Richard Misrach: On the Beach
June 6–August 23, 2009
The High will host a nationally touring exhibition of 20 large-scale photographs by Richard Misrach (b. 1949), a recognized pioneer of large-scale color photography. Most known for his images of the American Desert, five years ago he turned to a new subject–the beach, instead capturing monumental images of the ocean, sunbathers and swimmers. This exhibition marks the largest exhibition of works from the series ever to be on view together. Begun in the days immediately following the attacks on the World Trade Center and the Pentagon on September 11, 2001, the series was made over a five-year period and speaks to the sense of physical and psychological vulnerability that pervaded the nation’s consciousness at that time. The exhibition was organized and debuted at the Art Institute of Chicago in September 2007, and has subsequ­­ently traveled to The Contemporary Art Museum, Honolulu; the National Gallery of Art, Washington D.C.; and the Henry Art Gallery, Seattle. “Richard Misrach: On the Beach” was initiated by The Art Institute of Chicago.

Evolution: Five Decades of Printmaking by David C. Driskell
Through August 2, 2009
One of the world’s leading authorities on the subject of African American art, Professor David C. Driskell has made invaluable contributions to scholarship in the history of art and the role of the African American artist in American society. “Evolution” is presented in conjunction with the fifth anniversary of the High’s David C. Driskell Prize, and will feature 80 prints that will provide insight into Driskell’s artistic process and development. Organized by the David C. Driskell Center for the Study of the Visual Arts and Culture of African Americans and the African Diaspora at the University of Maryland, College Park, the exhibition premiered at the Driskell Center’s new gallery and will travel to the Wichita Art Museum (August 1 through November 15, 2008), the High Museum of Art (April 21 through August 2, 2009) and the Portland Museum of Art (October 27, 2009, through January 17, 2010).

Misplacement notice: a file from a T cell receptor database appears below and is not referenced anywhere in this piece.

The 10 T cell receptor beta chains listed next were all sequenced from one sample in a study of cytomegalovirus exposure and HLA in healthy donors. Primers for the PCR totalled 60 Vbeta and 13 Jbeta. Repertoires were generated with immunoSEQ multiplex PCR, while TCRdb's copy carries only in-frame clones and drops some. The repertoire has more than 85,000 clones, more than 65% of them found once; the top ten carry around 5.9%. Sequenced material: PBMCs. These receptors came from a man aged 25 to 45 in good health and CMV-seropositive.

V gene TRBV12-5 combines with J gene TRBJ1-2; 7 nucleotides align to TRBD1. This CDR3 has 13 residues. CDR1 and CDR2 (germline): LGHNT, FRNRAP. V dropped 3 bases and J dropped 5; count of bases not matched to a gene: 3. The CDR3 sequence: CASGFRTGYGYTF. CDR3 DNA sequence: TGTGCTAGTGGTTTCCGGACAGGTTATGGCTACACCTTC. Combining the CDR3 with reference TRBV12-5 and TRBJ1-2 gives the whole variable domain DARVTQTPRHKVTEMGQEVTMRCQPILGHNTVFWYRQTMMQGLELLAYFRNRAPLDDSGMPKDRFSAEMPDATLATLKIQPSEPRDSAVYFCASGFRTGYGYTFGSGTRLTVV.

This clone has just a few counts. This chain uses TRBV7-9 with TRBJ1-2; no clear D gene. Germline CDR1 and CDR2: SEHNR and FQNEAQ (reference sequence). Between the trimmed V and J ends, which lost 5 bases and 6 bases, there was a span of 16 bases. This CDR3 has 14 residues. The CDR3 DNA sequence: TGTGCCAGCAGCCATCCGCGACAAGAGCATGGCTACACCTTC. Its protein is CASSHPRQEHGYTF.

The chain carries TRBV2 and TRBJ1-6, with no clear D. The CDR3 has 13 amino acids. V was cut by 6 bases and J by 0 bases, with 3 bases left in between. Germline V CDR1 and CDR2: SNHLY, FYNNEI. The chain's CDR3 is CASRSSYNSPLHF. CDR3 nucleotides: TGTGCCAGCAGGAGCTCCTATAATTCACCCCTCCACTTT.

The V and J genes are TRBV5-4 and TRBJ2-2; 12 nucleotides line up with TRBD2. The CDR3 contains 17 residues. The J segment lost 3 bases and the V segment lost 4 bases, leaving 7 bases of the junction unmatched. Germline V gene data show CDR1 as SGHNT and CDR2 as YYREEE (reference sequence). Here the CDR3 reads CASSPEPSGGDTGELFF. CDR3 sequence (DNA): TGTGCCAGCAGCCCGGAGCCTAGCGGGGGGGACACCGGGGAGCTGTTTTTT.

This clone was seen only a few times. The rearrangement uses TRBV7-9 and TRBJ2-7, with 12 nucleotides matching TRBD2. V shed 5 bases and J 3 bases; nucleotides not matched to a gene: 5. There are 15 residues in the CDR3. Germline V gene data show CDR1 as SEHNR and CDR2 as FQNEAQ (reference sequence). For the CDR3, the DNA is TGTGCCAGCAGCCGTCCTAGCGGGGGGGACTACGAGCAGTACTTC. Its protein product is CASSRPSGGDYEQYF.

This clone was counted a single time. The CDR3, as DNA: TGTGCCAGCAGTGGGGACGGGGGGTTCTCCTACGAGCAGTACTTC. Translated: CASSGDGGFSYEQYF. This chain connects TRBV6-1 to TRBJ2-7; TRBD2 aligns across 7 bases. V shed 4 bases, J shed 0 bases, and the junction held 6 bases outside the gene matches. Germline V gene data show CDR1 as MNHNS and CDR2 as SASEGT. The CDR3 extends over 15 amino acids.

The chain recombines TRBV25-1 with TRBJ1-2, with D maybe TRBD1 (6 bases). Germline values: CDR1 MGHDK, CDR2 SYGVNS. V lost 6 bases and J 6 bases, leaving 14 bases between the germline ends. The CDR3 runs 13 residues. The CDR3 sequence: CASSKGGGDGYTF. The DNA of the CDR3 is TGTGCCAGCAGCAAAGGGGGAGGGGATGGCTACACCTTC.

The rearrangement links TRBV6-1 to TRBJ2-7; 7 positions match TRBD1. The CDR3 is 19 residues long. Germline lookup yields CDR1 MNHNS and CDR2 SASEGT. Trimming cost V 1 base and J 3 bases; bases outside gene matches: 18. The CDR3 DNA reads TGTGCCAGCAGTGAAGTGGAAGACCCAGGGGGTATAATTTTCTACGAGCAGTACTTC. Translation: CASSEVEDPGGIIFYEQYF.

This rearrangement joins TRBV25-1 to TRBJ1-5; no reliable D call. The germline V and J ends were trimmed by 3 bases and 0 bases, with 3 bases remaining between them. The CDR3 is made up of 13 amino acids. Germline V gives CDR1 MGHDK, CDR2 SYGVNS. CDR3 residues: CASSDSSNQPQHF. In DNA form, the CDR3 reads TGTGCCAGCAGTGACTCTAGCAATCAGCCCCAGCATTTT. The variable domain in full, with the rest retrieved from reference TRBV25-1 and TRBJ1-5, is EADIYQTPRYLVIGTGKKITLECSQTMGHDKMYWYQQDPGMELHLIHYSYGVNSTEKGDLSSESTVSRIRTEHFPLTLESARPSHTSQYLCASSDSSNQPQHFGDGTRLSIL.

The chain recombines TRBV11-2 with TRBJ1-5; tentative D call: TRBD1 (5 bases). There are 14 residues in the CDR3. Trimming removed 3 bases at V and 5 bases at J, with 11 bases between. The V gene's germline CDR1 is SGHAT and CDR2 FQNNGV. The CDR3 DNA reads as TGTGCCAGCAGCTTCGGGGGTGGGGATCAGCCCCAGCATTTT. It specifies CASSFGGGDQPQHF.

This exhibition is organized by the David C. Driskell Center at the University of Maryland, College Park. Generous support is provided by Lead Sponsor, Sandra Anderson Baccus, with supporting sponsorship from the Terra Foundation for American Art.

Anthony Ames, Architect: Residential Landscapes
Through August 23, 2009